Why should you diversify?

Diversification, or not putting all your eggs in one basket, is one of the basic principles of investing. Putting all your money in any single investment or asset class can be extremely risky. Because if your drop your basket of eggs, guess what happens: They all break. But by spreading your portfolio among multiple types of investments and asset classes, also known as diversifying, you can reduce the overall volatility in your portfolio.

How does diversification work?

Diversification works because different investments tend to behave in different ways over time; that is, some "zig" when others "zag." For instance, the prices of stocks and bonds tend to move in opposite directions. When the stock prices fall, bond prices often rise, and vice versa. These opposite movements tend to lessen the impact of market volatility, creating a smoother ride for diversified investors.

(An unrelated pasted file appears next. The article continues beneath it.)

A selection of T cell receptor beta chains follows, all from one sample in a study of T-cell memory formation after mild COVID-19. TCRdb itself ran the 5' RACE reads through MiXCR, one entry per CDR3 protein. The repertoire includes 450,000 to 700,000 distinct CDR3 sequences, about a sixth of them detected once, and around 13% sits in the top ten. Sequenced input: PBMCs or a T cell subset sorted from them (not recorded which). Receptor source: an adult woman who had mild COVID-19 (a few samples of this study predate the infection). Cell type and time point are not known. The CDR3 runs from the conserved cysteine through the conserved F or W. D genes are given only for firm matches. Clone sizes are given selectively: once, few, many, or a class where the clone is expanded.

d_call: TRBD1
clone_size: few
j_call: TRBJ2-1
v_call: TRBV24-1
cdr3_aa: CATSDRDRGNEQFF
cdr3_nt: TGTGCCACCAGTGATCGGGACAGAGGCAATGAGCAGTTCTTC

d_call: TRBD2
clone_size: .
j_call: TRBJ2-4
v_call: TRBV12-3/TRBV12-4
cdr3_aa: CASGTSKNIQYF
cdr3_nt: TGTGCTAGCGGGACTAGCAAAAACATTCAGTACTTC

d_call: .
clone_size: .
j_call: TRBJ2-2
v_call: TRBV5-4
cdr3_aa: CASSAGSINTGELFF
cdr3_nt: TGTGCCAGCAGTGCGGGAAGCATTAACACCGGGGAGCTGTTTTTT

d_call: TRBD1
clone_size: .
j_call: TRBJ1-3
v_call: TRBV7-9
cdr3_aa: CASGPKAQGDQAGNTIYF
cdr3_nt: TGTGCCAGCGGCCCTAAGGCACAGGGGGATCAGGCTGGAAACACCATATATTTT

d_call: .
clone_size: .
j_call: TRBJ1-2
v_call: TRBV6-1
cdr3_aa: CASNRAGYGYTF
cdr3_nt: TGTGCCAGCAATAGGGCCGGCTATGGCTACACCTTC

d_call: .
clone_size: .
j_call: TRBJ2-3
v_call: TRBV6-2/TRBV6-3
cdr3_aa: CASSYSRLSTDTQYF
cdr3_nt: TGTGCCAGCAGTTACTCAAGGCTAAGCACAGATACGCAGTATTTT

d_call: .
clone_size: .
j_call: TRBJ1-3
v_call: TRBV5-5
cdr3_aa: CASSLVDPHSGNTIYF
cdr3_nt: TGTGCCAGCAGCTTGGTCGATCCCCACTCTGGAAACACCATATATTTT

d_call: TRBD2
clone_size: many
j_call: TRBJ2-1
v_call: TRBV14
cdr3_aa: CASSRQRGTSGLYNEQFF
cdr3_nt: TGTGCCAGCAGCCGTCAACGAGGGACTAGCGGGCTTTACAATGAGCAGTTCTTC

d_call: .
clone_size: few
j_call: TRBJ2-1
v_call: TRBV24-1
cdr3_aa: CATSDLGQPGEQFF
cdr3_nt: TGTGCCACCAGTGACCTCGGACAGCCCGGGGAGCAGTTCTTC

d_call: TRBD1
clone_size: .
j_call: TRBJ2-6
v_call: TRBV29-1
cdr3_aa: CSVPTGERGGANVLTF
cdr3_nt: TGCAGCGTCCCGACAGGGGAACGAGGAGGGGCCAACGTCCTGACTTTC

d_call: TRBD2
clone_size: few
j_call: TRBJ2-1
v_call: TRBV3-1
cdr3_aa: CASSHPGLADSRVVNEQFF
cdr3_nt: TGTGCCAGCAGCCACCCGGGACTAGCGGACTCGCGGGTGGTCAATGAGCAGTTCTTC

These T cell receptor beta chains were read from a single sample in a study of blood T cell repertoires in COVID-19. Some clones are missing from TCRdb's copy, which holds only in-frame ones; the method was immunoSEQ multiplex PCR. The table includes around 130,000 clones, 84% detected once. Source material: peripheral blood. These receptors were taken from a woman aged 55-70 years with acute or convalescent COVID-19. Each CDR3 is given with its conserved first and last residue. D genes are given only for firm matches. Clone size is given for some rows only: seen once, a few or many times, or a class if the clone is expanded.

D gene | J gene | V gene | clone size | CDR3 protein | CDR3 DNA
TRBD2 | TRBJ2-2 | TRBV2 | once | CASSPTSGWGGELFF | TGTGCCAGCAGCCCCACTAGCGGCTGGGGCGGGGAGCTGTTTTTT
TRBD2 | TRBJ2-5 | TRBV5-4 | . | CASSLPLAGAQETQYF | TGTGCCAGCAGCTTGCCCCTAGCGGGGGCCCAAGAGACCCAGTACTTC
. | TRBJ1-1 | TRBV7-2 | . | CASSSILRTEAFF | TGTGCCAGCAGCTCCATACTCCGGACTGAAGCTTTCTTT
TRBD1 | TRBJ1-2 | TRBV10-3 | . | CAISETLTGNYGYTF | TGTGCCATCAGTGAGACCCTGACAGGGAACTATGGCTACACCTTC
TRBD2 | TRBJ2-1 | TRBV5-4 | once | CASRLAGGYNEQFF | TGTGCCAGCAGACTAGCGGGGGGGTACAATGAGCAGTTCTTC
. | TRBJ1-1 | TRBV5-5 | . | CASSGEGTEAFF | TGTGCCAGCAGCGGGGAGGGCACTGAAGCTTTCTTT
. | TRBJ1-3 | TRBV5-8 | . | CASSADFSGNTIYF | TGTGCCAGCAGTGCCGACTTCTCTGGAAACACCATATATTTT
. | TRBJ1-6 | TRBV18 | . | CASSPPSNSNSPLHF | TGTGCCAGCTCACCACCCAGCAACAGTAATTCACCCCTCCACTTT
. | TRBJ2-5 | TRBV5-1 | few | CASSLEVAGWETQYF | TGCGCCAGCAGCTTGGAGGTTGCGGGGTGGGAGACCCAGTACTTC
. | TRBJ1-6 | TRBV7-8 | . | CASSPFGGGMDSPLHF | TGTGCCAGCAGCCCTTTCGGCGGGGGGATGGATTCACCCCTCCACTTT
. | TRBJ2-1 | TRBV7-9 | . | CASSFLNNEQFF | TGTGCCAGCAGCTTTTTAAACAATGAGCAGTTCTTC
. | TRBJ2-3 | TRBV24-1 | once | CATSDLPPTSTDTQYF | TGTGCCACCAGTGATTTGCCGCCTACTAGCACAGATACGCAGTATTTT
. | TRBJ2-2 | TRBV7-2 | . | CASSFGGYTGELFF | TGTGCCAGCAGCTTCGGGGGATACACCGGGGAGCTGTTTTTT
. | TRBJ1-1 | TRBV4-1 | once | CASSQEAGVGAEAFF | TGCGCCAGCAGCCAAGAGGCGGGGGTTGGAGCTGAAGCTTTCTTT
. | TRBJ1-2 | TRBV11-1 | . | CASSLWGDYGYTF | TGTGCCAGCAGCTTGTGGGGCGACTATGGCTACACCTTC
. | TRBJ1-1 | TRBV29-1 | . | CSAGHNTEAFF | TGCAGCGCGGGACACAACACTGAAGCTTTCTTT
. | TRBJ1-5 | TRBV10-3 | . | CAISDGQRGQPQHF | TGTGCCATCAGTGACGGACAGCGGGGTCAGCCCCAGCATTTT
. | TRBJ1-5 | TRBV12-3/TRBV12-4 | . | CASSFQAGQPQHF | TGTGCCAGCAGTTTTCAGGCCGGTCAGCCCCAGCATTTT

A properly allocated portfolio of stocks and bonds helps with diversification, increasing your odds of investing success. For instance, this chart shows that a 60/40 portfolio (60% stocks and 40% bonds) would have resulted in an attractive risk (as represented by standard deviation) and reward (as represented by annualized returns) when compared to stocks or bonds alone.

Source: Clearnomics

Diversification helps you maximize your savings

Investment pioneer Sir John Templeton advised, “Diversify. In stocks and bonds, as in much else, there is safety in numbers.” Essentially, diversification is about spreading your money over different investments in a variety of asset classes, sectors, and geographic locations to reduce risk without sacrificing returns, and many investors find that ETFs are an excellent way to do this. When your eggs are diversified across several baskets, you won’t lose every egg if one basket drops. In fact, many eggs will keep on growing!